While this is very sad and I do feel for these individuals, I can’t help but wonder if their own circumstances have colored their reporting. We should keep this in mind as we read the news coverage.
VERDICT: MASSIVE EFFECT

PART II: Why Michael Jordan is Right.

Cancel out all the noise and you can find the lockout’s seminal question: “Is the NBA a business or is it not?” The owners put up the non-guaranteed capital at a risk and in turn receive a profit or are burdened by loss. The players guaranteed salaries are wholly dependent on the Association’s infrastructure to package and deliver the basketball product. Without a majority of the world’s best players, the NBA could no longer charge for a world-class product. They must strike a healthy balance between operational cost and product quality. Simple.

The fundamental difference between the two sides is that the players don’t see the Association as being a business but as a “Mega-Agency”. They conveniently forget that agents take money off the top and are paid regardless whereas the Association must generate all income with little to no guarantee of profit. They run a business, the players are professional salarymen. The risk/reward ratios are currently unbalanced. MJ and the other hardline owners want to stand pat until the balance is within reason. Of course not all owners are created equal. Some of the mega-rich see their teams as luxury yachts to be flaunted. Still, in the end, we are dealing with businessmen and while they may be accused of being greedy, they aren’t stupid and will thus tweak the Association’s business model until it becomes financially sustainable and financially attractive for all.

Ultimately, the owners will win this War and the NBA will be much different because of it:

  • Agent powers will be diminished. Maverick Carter and “Worldwide” Wes will go back to being “Those dudes who are always trying to hang out with Lebron.
  • Some players will go overseas to earn more, most will stay here and play harder — incentivized by shorter contracts.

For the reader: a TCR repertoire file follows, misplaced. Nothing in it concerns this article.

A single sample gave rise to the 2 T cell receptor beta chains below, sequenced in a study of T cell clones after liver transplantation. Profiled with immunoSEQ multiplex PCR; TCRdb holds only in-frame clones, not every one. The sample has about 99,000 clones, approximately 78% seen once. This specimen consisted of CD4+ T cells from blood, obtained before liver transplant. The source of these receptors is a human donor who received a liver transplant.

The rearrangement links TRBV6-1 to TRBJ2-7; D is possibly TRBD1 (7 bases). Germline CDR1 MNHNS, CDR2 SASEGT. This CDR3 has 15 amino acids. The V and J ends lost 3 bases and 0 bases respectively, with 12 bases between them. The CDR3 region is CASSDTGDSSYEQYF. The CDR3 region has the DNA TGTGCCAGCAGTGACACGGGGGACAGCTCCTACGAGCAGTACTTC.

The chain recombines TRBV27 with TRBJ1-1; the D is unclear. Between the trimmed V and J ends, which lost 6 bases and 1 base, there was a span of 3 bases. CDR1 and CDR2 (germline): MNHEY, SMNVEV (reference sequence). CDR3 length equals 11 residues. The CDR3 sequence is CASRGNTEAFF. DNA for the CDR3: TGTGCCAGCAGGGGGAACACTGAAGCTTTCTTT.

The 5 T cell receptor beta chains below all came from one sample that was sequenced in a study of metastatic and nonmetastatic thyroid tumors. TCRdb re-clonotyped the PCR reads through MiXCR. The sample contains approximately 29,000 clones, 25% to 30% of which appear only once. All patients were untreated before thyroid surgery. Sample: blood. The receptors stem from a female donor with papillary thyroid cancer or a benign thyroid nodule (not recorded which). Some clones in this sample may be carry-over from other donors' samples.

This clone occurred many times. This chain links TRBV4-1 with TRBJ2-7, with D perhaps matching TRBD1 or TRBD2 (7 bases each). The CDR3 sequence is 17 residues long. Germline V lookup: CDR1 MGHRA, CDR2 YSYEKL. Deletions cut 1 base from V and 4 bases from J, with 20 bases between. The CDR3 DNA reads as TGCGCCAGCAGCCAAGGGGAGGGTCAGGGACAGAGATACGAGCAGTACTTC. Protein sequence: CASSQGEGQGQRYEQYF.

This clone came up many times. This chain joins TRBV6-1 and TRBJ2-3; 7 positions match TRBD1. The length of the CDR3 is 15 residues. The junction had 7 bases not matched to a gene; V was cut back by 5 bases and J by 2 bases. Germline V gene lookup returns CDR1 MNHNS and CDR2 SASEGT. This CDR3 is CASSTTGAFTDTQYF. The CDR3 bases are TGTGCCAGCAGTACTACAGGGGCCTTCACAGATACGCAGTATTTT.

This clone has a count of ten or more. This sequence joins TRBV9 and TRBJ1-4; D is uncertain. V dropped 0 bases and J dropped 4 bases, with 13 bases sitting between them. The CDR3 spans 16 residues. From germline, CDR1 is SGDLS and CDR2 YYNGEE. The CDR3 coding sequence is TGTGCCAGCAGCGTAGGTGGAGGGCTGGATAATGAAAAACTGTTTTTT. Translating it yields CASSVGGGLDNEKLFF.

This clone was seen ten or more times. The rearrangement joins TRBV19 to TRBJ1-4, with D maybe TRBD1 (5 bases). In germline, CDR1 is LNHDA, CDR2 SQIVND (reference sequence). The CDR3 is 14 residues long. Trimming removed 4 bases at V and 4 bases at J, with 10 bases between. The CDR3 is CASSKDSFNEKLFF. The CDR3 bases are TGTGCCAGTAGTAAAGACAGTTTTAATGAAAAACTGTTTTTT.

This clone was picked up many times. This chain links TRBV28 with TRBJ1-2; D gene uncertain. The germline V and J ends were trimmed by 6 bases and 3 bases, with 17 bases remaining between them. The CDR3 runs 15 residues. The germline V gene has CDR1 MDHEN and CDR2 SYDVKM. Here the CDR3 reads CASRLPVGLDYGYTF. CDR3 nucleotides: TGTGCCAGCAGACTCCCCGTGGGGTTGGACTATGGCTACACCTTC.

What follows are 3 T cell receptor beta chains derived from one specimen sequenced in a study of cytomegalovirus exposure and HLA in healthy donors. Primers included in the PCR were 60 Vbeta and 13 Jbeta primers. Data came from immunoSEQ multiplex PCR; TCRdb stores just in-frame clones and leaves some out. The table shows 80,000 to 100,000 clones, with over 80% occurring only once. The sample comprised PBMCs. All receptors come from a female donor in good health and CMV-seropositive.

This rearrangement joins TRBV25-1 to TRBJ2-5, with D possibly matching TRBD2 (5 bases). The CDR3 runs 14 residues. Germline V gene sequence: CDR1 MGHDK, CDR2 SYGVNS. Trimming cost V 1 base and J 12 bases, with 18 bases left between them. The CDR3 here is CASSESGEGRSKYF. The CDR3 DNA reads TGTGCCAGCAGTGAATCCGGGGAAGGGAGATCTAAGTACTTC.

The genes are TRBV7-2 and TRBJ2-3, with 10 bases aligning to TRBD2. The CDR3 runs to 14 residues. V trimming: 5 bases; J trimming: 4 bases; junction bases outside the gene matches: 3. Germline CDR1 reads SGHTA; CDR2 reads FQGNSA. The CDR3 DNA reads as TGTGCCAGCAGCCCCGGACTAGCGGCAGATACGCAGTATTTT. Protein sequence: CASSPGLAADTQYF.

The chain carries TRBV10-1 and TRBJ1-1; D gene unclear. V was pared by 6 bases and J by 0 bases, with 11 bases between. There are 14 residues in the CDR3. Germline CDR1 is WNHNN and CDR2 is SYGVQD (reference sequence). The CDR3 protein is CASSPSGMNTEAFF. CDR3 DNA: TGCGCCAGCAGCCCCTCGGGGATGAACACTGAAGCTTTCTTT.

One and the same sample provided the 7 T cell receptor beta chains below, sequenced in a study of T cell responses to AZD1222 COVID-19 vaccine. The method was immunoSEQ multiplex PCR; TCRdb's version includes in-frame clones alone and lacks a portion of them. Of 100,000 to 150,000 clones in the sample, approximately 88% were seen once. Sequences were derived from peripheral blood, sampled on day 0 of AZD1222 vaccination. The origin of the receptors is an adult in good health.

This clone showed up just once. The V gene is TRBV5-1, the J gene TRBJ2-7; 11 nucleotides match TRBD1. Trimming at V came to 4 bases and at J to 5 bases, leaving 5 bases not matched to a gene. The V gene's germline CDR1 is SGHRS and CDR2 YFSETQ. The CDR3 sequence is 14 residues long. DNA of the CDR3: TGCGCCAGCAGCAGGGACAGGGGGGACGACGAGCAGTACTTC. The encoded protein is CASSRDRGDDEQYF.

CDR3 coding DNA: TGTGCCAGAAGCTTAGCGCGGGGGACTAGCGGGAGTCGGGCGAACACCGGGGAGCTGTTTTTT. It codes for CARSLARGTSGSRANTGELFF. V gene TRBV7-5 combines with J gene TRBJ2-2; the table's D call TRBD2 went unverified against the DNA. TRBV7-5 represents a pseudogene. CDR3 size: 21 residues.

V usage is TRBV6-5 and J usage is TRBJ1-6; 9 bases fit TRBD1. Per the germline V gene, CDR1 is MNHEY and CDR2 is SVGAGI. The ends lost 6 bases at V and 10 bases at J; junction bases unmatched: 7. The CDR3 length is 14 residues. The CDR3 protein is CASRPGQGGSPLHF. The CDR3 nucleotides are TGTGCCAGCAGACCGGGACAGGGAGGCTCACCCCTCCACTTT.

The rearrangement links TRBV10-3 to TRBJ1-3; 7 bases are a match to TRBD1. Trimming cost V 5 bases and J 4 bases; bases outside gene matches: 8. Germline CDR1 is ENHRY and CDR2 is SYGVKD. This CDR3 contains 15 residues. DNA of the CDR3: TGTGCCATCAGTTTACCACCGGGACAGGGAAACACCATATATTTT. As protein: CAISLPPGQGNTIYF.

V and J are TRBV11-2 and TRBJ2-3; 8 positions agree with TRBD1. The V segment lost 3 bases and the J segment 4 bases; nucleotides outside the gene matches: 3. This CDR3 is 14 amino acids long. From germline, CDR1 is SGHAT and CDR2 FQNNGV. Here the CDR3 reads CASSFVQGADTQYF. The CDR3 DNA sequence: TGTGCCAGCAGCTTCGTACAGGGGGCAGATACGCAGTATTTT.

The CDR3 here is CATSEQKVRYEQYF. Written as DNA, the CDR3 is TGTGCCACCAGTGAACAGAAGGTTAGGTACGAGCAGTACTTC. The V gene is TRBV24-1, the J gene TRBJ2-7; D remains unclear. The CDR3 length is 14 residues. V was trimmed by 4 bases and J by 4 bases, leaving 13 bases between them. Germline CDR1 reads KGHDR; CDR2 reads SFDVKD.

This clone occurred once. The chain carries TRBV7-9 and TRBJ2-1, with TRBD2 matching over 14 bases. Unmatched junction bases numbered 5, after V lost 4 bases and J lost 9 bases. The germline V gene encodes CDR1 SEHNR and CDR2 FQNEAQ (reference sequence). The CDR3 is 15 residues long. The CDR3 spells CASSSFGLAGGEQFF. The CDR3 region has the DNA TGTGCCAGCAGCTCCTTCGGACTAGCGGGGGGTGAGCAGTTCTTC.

• Competitive balance will be restored; parity will find more teams hoisting Larry O’Briens.
  • This in turn will create more league-wide popularity, boosting revenue as teams in all markets attract more fans to the arenas for intense, competitive basketball. TV revenues will follow suit.
  • High profit franchises will entice new ownership groups seeking to profit through professional basketball — thus innovating upon the product, improving the experience for fans.

Sit tight Bobcats fans and don’t believe the hype, a Lost Season may hurt short term but long term could elevate a marginal domestic business into an international phenomenon that will yield terrific results for everyone involved.

-ASChin

Parting is Such Sweet Sorrow

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Goodbye

I owe a lot to my friends here at Bobcats Baseline.

They took a chance on me and my writing skills way back in November when I had basically no real experience under my belt. Sure I had written some things here and there on other websites, but it was nothing serious. They gave me my first opportunity to write on a legitimate, respected Bobcats blog basically on a whim.

Without hyperbole, I am eternally grateful to these guys here. And it’s more than just giving me the chance to write and be read. This opportunity has led me to not only to discover that I enjoy writing, but also to the realization that I would like to write for a career.

It is with a heavy heart that I am leaving the Baseline. Starting today, I will be taking the reins from David Arnott at the Rufus on Fire, the Bobcats SB Nation blog.

Once again, thank you to ASChin, Deesdale, Dr. E, Mike and all of you, the readers.

Best wishes,

Cardboard Gerald

The Argument for the Bobcats to Shed Paul Silas’ Interim Status to Become Head Honcho

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“It was the best of times, it was the blurst of times?!?” (Credit to The Simpsons)

If there’s one Simpsons quote to describe this 2010-11 Charlotte Bobcats season, it’s probably that one, though it would fit better if it were reversed.

Regardless, this season for Charlotte fans has practically been a tale of two extremes. While during some games, they’ve looked like the worst team in the NBA, other nights they look like they’re a talented and competitive team.